Posted July 2, 2015 by editor in Film Reviews
 
 

Terminator Genisys Review


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Kyle Reese is sent back from the future to protect the mother (Sarah Connor played by Emilia Clarke) of the leader of the resistance (Jason Clarke) only to discover himself trapped in an alternate timeline to what we know from the past. Instead of rescuing Sarah Connor, she saves him from an attacking T-1000 Terminator (a model made popular in the second film).

Reese then finds out that Sarah has been raised by another model of Terminator (Schwarzenegger) and have been living in preparation to alter the future/past in order to avert the rise of the machines, once again.

This gets further complicated when they travel into the future and run into a familiar face who isn’t all they appear to be.

Quite simply this is a role/reversal tale.  Taking what we love about the first film and flipping the roles of all involved into something else, with a smattering of elements from other films along the way. But it isn’t too long into the film before it really does come undone and makes itself clear that it is about to make absolutely no sense to what has come before. And everything that then comes after it is quite messy – destroying a lot of time and effort and respect fans have put into the franchise. A love letter to the original then? NO

The new cast members are all fairly forgettable. Emilia Clarke may be riding strong from her leader role in game of Thrones, and here she plays another leader, but they have given Sarah Connor such basic characteristics that whenever you see her letting her own personality cause drama that it causes sighs of deflation as opposed to any kind of interest.

They may have changed the characters this time round, but really it isn’t for any better. Kyle Reese (Jai Courtney) as observer simply doesn’t work and is a mockery of the work Michael Biehn did back in 1984.

Which leads us to the big man himself:  Arnold cemented a terrifying figure in cinema history on the original film. This was turned on its head to make him the heroic figure he became in the second film – which to some degree many audience members out there still enjoy. Since then it’s been a deflated run of in jokes, line repetition and Arnold mugging at the camera for cheap laughs. Rise of the Machines all but destroyed the persona with some of the jokes played – and here it is taken further with his constant expression pulling (usually when he is trying to smile).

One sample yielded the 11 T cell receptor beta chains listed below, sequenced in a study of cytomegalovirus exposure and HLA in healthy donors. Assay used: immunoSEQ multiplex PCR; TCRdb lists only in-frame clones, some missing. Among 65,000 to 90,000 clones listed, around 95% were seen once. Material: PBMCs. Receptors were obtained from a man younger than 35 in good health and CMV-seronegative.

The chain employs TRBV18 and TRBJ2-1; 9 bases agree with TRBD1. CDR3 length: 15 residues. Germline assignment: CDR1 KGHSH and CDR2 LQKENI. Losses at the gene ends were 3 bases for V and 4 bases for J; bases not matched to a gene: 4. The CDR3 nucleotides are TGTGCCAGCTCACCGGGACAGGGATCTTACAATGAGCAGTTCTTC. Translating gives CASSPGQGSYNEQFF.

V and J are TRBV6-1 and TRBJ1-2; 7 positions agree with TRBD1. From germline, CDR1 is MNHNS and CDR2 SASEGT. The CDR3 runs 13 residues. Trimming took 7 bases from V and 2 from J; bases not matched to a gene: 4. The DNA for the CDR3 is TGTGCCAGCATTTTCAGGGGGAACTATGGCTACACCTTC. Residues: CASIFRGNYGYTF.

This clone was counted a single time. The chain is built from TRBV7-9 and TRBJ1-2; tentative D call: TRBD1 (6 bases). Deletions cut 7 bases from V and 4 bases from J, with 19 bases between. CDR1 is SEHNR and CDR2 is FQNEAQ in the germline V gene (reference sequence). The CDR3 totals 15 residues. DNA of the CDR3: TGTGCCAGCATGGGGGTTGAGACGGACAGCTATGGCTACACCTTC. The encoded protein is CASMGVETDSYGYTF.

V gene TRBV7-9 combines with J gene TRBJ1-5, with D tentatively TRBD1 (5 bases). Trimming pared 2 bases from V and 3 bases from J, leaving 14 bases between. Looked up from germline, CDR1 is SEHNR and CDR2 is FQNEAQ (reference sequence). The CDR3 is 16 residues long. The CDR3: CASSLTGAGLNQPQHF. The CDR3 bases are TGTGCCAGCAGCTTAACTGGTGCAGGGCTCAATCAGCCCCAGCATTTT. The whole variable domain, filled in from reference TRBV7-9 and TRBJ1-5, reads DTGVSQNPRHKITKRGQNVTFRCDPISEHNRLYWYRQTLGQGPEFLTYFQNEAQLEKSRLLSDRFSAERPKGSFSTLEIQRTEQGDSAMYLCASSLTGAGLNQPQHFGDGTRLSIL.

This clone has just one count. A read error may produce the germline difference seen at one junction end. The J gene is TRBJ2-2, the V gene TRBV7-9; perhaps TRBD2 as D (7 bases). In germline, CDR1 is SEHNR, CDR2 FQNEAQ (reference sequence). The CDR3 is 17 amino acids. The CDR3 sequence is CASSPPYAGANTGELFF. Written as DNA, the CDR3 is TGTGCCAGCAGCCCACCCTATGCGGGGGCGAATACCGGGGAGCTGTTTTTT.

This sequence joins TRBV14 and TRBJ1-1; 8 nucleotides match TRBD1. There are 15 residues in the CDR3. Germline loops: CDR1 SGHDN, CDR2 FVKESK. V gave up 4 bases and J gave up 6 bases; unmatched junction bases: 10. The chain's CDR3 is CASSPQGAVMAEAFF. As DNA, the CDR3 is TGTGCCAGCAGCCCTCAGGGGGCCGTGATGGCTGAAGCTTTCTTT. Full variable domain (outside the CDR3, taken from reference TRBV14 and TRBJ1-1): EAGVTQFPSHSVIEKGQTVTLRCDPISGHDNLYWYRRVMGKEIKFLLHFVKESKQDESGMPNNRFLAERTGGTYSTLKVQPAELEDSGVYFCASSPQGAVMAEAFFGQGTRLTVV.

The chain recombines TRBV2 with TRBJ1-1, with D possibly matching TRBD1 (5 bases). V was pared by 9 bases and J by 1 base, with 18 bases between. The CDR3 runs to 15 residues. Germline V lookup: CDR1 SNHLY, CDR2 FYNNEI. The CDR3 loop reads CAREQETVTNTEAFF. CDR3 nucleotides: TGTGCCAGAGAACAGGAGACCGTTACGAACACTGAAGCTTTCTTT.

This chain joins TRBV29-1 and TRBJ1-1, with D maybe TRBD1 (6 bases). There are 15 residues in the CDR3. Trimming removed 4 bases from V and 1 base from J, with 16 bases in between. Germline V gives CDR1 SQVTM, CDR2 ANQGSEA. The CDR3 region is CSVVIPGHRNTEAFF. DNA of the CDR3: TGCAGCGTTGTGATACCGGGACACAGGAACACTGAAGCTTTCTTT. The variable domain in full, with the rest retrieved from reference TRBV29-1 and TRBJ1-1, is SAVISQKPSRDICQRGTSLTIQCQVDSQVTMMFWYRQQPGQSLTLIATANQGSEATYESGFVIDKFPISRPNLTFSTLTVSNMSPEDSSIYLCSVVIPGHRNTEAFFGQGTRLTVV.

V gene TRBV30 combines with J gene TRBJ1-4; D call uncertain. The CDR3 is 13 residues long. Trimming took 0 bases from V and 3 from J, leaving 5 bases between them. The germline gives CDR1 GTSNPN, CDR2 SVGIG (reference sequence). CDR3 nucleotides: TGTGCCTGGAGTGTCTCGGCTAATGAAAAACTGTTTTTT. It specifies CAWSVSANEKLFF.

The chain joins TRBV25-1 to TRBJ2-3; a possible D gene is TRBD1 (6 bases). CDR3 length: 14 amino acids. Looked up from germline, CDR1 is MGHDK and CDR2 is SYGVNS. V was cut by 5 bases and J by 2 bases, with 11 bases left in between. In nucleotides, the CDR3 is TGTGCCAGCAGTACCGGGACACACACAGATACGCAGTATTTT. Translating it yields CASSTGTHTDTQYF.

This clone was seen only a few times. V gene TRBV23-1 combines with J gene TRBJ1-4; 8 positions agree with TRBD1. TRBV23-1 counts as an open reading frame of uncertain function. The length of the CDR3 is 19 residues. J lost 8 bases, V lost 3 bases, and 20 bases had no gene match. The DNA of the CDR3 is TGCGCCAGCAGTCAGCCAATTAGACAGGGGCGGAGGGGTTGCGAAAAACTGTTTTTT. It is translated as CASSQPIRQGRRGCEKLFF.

But the strange thing is that he steps in and out of the film so much that he begins to feel like a bit player in his own movie. This film is clearly more based on the Sarah Conner characters, as seen through the eyes of Kyle Reese. The Terminator is there mainly to help out when they begin to get chased.

 

The Terminator franchise as it stands has become so convoluted and nonsensical that it isn’t likely that any future films will get taken seriously. The pivotal element that the film relies on is reversing expectations of the first film. All characters are pretty much turned on their heads (Which worked fine for Terminator 2) but we end up stuck in yet another CGI heavy showdown with the need to destroy Skynet.

Characters are reworked, upgraded, and yet (like many modern day technological next generation platforms aimed at the modern audience) they often come with serious design flaws and lack any personification that makes it hard to love or care for any of them. And older audiences will already have that inbuilt love and appreciation for the original film.

As an action film it’s all sound and fury with little for us to get actually excited about. Often we are given signposts of what is to come which makes the action predictable.

Previous films begged the audience to deconstruct time itself to work out how it would or would not work. Half the fun was the conversations you had after the film about theories of time travel. This time round you’ll just not care. But then that may be the idea – that the 12A target audience doesn’t think too hard, any of their time.

Steven Hurst


editor